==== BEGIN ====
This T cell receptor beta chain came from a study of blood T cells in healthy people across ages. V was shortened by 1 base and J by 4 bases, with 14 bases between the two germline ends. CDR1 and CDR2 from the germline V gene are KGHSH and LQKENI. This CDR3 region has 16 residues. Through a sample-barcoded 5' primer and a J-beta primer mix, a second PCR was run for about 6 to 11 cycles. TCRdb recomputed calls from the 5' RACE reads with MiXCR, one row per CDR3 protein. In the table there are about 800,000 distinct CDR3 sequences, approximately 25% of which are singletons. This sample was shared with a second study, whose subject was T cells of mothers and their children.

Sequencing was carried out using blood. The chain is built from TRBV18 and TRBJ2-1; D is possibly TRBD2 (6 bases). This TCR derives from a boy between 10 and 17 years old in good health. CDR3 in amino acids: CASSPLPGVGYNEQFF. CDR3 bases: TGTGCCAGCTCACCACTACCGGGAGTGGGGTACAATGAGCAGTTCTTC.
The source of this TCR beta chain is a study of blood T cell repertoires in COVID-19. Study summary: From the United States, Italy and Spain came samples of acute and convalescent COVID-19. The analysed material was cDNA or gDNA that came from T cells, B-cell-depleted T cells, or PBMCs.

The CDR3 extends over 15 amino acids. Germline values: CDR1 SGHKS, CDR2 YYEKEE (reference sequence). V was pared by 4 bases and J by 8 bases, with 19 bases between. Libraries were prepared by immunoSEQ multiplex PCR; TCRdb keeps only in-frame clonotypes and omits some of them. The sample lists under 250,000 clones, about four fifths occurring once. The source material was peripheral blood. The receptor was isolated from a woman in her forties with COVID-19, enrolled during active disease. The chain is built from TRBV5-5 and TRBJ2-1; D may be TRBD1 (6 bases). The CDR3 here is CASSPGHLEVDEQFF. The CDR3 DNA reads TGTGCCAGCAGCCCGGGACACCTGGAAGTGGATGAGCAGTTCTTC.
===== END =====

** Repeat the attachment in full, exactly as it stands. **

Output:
This T cell receptor beta chain came from a study of blood T cells in healthy people across ages. V was shortened by 1 base and J by 4 bases, with 14 bases between the two germline ends. CDR1 and CDR2 from the germline V gene are KGHSH and LQKENI. This CDR3 region has 16 residues. Through a sample-barcoded 5' primer and a J-beta primer mix, a second PCR was run for about 6 to 11 cycles. TCRdb recomputed calls from the 5' RACE reads with MiXCR, one row per CDR3 protein. In the table there are about 800,000 distinct CDR3 sequences, approximately 25% of which are singletons. This sample was shared with a second study, whose subject was T cells of mothers and their children.

Sequencing was carried out using blood. The chain is built from TRBV18 and TRBJ2-1; D is possibly TRBD2 (6 bases). This TCR derives from a boy between 10 and 17 years old in good health. CDR3 in amino acids: CASSPLPGVGYNEQFF. CDR3 bases: TGTGCCAGCTCACCACTACCGGGAGTGGGGTACAATGAGCAGTTCTTC.
The source of this TCR beta chain is a study of blood T cell repertoires in COVID-19. Study summary: From the United States, Italy and Spain came samples of acute and convalescent COVID-19. The analysed material was cDNA or gDNA that came from T cells, B-cell-depleted T cells, or PBMCs.

The CDR3 extends over 15 amino acids. Germline values: CDR1 SGHKS, CDR2 YYEKEE (reference sequence). V was pared by 4 bases and J by 8 bases, with 19 bases between. Libraries were prepared by immunoSEQ multiplex PCR; TCRdb keeps only in-frame clonotypes and omits some of them. The sample lists under 250,000 clones, about four fifths occurring once. The source material was peripheral blood. The receptor was isolated from a woman in her forties with COVID-19, enrolled during active disease. The chain is built from TRBV5-5 and TRBJ2-1; D may be TRBD1 (6 bases). The CDR3 here is CASSPGHLEVDEQFF. The CDR3 DNA reads TGTGCCAGCAGCCCGGGACACCTGGAAGTGGATGAGCAGTTCTTC.